Calendars, Time & Bugs: Y2K, Y2004, Y2038, Y2106, Y4K

Daylight Savings Time + UTC (Universal Time Coordinated)

Indian Wisdom

Before the age of internet connectivity, computers were set to the local time of their operators. When the local time zone would change between Standard Time and Daylight Savings Time, either the computer clock was changed on the fly (on systems that allowed it), or the computer was shut down then the clock was adjusted during reboot. This caused problems when computer systems became connected to the outside world for the following reasons:

It is for the above reasons that some computer operating systems (like all modern UNIX platforms) allow for easy synchronization to a world standard known as UTC (Universal Time Coordinated). This is similar to, but not exactly the same as, GMT (Greenwich Mean Time). When properly implemented, file creation and modification dates are stamped in a UTC time format. Also, the system clock no longer changes twice a year but user processes could display a shifted "local view" if desired.

NTP (Network Time Protocol)

Like Telnet, FTP and HTTP, NTP is an Internet service that has recently started to enjoy an increased popularity, at least it has with the techies. Basically NTP works something like this... One Possible Configuration:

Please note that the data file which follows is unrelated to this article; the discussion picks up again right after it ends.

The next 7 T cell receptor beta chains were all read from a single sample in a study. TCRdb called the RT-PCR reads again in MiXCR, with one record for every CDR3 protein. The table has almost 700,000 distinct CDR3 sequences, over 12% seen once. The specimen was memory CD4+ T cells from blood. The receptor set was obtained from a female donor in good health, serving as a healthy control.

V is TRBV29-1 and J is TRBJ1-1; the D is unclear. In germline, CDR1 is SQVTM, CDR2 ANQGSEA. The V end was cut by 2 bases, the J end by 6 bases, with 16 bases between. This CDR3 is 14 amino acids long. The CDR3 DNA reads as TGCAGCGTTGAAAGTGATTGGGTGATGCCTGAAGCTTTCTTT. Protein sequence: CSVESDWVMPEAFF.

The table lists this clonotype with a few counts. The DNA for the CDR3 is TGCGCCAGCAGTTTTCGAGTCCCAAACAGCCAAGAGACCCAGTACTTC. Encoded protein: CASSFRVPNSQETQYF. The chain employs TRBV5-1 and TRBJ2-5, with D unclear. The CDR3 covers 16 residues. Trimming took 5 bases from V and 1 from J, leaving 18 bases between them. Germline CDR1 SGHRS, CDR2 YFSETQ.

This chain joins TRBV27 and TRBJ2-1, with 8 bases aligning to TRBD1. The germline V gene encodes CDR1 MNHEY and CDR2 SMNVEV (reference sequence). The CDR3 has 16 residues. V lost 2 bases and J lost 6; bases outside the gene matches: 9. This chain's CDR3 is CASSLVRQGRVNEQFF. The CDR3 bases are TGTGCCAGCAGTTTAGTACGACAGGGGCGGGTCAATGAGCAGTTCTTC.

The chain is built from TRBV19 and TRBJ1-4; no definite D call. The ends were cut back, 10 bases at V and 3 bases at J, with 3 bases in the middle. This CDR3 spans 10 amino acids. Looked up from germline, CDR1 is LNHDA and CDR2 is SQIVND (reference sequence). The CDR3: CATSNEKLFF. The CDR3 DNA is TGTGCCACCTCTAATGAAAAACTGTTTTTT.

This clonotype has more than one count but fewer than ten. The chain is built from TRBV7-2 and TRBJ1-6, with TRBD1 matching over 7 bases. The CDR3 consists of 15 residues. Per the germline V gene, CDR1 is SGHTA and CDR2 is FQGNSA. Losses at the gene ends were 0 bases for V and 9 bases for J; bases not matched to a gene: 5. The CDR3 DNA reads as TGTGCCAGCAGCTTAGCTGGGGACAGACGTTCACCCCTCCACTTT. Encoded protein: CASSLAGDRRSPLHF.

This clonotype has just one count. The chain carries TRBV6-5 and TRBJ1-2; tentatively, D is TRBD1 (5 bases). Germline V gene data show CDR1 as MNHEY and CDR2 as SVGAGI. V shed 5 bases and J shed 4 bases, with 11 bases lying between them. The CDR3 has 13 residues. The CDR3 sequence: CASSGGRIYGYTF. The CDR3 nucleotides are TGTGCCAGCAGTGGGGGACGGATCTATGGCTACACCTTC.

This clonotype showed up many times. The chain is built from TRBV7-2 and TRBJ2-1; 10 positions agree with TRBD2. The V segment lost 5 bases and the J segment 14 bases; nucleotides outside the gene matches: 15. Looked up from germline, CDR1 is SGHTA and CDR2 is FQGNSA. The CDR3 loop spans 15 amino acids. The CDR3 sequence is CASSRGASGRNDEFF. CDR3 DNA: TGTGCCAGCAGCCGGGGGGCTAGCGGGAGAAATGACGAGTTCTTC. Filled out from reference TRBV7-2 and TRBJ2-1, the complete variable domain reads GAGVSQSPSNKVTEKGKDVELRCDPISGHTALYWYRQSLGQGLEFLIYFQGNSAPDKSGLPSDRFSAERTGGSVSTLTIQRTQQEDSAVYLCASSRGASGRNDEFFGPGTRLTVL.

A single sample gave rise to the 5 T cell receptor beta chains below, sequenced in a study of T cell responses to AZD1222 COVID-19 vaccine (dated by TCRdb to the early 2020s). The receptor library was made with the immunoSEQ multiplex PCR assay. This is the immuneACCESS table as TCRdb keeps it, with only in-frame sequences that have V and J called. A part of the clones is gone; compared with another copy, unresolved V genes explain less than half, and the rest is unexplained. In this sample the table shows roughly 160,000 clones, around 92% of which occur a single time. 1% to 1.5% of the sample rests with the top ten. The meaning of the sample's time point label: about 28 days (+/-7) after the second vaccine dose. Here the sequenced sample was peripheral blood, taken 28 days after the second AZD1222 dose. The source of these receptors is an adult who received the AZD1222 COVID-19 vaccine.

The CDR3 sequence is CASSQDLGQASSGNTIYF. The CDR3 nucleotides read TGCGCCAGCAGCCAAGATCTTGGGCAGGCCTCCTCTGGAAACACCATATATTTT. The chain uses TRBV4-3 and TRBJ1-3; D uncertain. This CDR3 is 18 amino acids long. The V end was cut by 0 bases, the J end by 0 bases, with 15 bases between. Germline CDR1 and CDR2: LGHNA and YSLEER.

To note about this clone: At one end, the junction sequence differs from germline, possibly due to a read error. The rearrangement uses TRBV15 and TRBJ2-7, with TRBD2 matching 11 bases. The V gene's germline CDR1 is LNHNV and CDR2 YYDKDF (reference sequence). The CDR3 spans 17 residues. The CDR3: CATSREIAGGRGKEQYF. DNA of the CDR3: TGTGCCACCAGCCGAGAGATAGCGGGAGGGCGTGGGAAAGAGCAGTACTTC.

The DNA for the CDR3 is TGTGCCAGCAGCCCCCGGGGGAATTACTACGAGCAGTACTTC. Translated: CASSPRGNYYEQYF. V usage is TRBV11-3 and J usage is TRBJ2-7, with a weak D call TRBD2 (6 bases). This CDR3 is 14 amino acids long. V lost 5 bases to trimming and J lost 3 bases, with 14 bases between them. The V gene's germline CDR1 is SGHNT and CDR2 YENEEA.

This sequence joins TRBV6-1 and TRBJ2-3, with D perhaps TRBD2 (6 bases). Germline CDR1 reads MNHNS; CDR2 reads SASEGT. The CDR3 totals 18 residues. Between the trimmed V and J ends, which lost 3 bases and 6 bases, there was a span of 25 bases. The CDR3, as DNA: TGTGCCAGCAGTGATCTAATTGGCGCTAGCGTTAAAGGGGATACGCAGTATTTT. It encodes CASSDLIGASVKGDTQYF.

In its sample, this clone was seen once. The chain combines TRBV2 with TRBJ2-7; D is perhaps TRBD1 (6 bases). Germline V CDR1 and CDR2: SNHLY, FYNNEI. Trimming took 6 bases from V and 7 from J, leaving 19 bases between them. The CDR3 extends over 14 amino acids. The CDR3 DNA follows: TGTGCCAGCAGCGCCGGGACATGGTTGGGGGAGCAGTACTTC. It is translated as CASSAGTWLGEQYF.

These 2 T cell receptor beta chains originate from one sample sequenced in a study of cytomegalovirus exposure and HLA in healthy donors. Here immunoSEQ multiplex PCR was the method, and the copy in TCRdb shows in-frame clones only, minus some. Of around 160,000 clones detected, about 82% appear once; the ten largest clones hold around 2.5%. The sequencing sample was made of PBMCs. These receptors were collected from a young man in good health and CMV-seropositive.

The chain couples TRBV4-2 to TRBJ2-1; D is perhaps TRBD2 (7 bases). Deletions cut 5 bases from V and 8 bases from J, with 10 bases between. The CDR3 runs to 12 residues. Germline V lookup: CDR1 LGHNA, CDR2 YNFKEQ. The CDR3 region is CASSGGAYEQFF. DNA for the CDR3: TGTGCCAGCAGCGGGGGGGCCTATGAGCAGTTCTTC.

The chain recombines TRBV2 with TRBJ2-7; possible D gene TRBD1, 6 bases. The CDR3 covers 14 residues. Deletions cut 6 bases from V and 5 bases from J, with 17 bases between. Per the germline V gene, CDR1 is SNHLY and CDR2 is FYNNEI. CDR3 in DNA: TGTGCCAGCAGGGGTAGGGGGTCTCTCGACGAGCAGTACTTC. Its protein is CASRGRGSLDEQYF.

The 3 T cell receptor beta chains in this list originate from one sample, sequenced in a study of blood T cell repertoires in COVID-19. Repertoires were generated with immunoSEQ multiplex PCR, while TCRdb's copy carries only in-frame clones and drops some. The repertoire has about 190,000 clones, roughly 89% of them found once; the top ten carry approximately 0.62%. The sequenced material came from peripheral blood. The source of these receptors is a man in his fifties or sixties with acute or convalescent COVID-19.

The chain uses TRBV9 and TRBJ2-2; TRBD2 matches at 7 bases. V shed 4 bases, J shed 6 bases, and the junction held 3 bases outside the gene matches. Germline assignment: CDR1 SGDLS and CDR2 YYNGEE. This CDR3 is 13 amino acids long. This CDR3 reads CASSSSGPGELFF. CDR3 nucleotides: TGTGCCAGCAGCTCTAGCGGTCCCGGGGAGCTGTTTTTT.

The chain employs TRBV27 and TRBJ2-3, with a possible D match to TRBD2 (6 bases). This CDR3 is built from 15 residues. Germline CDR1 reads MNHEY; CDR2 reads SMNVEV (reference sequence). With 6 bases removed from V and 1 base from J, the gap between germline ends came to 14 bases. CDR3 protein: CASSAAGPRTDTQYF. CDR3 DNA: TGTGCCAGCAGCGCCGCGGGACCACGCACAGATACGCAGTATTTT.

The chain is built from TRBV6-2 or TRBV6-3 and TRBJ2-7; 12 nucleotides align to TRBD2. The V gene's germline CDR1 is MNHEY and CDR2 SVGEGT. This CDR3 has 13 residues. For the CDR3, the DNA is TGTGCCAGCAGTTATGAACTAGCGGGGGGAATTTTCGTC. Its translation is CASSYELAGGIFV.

+-----------+               +-----------+
       | Stratum 1 |   Optional    | Stratum 1 |
       |           +---------------+           |
       | Source A  |     Peer      | Source B  |
       +-----------+  Connection   +-----------+
       /           \               /           \
+-----+-----+ +-----+-----+ +-----+-----+ +-----+-----+
| Stratum 2 | | Stratum 2 | | Stratum 2 | | Stratum 2 |
|           +-+           +-+           +-+           |
| Source C  | | Source D  | | Source E  | | Source F  |
+-----+-----+ +-----+-----+ +-----+-----+ +-----+-----+
      |             |             |             |
      |             |    Other organizations connect here
      |             |
+-----+-----+ +-----+-----+
| Stratum 3 | | Stratum 3 |
|           +-+           | <--- Your mainframes and/or firewalls go here
| Source G  | | Source H  |
+-----+-----+ +-----+-----+
      |             |
+-----+-----+ +-----+-----+ +-----------+ +-----------+
| Stratum 4 | | Stratum 4 | | Stratum 4 | | Stratum 4 | Your